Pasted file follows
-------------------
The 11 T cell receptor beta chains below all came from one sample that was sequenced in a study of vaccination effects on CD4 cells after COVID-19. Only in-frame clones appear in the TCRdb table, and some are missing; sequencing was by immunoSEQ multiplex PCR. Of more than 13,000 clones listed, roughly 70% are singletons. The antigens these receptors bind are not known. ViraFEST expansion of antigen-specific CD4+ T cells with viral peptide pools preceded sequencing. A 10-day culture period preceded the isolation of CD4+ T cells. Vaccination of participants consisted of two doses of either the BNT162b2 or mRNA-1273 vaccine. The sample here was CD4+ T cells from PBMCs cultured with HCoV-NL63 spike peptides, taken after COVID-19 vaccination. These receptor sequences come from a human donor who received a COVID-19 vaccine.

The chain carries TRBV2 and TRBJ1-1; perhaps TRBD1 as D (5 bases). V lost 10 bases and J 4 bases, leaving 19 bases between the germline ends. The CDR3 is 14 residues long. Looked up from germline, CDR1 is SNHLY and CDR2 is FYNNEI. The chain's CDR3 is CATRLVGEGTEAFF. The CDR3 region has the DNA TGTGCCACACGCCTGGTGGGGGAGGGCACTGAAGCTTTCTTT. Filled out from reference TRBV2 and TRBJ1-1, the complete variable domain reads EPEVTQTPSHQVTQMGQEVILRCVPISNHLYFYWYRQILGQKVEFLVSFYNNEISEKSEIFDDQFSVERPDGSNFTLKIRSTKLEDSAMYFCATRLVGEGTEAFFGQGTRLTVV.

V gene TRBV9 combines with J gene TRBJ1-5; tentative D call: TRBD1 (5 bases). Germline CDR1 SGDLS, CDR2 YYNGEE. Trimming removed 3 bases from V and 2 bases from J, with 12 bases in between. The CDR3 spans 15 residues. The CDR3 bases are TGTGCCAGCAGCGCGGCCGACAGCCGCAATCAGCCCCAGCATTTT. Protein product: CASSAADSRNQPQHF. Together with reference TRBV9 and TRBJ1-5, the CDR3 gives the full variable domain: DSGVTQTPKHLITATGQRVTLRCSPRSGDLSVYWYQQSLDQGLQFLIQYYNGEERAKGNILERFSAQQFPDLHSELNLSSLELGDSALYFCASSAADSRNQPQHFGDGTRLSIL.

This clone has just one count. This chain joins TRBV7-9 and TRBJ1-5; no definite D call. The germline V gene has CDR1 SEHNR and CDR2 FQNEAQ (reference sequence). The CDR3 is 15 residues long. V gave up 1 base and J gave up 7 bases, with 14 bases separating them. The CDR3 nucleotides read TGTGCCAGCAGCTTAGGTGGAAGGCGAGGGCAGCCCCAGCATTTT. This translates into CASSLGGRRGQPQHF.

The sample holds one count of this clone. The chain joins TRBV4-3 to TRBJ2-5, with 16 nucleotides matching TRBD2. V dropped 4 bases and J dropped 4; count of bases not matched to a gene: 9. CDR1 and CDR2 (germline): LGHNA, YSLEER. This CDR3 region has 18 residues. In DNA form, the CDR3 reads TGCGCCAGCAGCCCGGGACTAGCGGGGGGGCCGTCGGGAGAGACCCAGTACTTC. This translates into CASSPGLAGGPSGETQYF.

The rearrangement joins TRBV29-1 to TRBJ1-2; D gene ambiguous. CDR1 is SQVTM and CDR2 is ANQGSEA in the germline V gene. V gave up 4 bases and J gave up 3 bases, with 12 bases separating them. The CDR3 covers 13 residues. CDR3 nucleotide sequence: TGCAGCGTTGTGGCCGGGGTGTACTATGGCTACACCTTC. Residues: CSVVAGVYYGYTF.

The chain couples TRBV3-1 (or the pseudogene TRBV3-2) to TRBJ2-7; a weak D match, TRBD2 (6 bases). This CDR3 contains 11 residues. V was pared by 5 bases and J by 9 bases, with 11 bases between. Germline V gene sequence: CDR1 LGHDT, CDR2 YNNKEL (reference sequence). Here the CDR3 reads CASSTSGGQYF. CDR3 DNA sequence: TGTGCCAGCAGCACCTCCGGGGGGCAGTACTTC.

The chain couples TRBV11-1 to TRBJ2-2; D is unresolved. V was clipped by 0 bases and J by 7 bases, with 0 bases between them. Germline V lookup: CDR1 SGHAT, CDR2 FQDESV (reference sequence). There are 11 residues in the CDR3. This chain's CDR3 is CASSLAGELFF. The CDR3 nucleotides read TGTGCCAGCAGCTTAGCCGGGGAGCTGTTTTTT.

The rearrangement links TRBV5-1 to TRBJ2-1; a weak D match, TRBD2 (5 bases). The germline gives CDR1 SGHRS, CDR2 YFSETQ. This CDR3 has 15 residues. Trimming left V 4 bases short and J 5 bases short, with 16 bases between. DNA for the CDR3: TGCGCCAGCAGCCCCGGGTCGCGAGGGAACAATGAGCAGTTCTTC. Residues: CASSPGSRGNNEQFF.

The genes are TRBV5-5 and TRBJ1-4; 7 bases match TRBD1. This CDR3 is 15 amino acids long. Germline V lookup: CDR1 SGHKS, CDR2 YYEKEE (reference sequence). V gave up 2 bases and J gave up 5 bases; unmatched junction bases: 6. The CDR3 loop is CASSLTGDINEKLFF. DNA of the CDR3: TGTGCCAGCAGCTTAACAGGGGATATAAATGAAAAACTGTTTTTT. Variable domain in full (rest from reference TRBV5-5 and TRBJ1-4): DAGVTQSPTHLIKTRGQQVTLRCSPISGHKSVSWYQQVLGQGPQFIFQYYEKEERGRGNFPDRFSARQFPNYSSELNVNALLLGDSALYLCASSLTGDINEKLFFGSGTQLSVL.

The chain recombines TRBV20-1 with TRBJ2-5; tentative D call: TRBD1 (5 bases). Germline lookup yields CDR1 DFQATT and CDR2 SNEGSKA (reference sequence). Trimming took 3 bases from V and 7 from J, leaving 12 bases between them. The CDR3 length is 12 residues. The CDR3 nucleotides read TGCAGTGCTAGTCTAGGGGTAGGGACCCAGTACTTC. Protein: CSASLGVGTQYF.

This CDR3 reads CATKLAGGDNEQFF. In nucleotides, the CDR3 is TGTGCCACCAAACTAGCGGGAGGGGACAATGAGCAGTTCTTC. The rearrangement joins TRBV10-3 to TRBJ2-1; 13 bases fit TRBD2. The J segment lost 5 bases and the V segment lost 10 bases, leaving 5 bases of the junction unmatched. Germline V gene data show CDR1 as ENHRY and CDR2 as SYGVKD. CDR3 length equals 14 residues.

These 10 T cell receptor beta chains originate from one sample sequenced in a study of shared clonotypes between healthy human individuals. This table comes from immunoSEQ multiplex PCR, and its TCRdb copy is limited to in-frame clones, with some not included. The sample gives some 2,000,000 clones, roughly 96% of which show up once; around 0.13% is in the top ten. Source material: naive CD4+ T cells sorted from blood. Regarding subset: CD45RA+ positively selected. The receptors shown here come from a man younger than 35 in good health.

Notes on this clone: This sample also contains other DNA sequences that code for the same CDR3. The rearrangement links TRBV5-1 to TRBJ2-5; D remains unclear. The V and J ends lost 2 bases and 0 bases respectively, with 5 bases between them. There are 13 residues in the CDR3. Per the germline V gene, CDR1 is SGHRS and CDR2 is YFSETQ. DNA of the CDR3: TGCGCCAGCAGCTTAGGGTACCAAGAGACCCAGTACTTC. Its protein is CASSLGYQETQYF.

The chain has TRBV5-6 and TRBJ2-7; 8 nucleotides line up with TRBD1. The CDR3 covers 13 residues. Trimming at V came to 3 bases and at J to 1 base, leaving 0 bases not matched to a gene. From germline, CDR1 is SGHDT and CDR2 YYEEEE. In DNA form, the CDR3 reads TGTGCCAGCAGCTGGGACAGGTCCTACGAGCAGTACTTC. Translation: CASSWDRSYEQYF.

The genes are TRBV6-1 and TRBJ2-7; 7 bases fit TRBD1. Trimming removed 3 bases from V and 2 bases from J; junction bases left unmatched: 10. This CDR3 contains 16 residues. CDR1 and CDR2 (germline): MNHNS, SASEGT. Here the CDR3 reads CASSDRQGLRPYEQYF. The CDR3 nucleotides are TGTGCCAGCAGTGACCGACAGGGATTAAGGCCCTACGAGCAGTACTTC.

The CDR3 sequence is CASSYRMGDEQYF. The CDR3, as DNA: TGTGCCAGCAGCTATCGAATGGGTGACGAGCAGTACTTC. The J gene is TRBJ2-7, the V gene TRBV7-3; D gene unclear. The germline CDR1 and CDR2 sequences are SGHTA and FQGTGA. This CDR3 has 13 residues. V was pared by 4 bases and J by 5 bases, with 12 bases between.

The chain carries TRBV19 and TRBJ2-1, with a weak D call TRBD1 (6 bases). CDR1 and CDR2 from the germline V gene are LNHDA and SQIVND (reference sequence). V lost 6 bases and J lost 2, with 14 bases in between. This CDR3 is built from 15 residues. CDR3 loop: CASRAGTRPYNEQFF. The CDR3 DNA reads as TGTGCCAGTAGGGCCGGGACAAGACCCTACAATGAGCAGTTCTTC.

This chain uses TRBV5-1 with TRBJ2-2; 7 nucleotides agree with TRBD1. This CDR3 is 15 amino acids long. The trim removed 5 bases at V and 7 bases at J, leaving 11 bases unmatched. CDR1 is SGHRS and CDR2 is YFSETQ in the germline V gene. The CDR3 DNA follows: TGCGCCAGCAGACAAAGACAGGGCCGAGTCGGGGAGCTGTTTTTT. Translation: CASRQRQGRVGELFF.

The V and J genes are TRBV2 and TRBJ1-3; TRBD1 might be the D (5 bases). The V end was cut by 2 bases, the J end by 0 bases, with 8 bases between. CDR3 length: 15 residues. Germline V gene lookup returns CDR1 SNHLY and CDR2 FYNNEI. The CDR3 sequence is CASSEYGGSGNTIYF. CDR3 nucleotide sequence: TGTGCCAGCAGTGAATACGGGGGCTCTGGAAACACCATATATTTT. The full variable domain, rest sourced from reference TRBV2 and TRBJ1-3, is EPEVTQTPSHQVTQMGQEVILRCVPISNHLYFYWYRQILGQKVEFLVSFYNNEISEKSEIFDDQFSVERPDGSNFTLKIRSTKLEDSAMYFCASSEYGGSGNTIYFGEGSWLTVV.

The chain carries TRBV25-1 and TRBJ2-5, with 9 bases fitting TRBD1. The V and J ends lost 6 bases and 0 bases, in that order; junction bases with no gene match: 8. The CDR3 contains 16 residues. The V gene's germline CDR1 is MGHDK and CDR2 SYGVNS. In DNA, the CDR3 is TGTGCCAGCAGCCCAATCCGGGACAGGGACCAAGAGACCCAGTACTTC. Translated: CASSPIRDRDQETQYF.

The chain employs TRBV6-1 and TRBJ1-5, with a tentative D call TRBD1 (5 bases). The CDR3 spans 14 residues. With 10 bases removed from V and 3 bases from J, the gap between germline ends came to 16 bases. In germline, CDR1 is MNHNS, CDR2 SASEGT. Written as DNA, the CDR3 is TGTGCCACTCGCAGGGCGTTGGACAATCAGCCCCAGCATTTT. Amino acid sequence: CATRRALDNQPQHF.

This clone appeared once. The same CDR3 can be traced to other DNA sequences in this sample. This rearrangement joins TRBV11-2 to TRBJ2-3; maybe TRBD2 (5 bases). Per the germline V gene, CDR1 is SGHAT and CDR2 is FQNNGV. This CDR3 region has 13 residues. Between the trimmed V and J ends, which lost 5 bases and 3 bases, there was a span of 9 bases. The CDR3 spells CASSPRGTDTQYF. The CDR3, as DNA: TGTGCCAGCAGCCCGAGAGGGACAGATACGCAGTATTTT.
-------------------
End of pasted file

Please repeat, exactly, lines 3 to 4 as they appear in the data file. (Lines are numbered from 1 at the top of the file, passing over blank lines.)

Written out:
V gene TRBV9 combines with J gene TRBJ1-5; tentative D call: TRBD1 (5 bases). Germline CDR1 SGDLS, CDR2 YYNGEE. Trimming removed 3 bases from V and 2 bases from J, with 12 bases in between. The CDR3 spans 15 residues. The CDR3 bases are TGTGCCAGCAGCGCGGCCGACAGCCGCAATCAGCCCCAGCATTTT. Protein product: CASSAADSRNQPQHF. Together with reference TRBV9 and TRBJ1-5, the CDR3 gives the full variable domain: DSGVTQTPKHLITATGQRVTLRCSPRSGDLSVYWYQQSLDQGLQFLIQYYNGEERAKGNILERFSAQQFPDLHSELNLSSLELGDSALYFCASSAADSRNQPQHFGDGTRLSIL.

This clone has just one count. This chain joins TRBV7-9 and TRBJ1-5; no definite D call. The germline V gene has CDR1 SEHNR and CDR2 FQNEAQ (reference sequence). The CDR3 is 15 residues long. V gave up 1 base and J gave up 7 bases, with 14 bases separating them. The CDR3 nucleotides read TGTGCCAGCAGCTTAGGTGGAAGGCGAGGGCAGCCCCAGCATTTT. This translates into CASSLGGRRGQPQHF.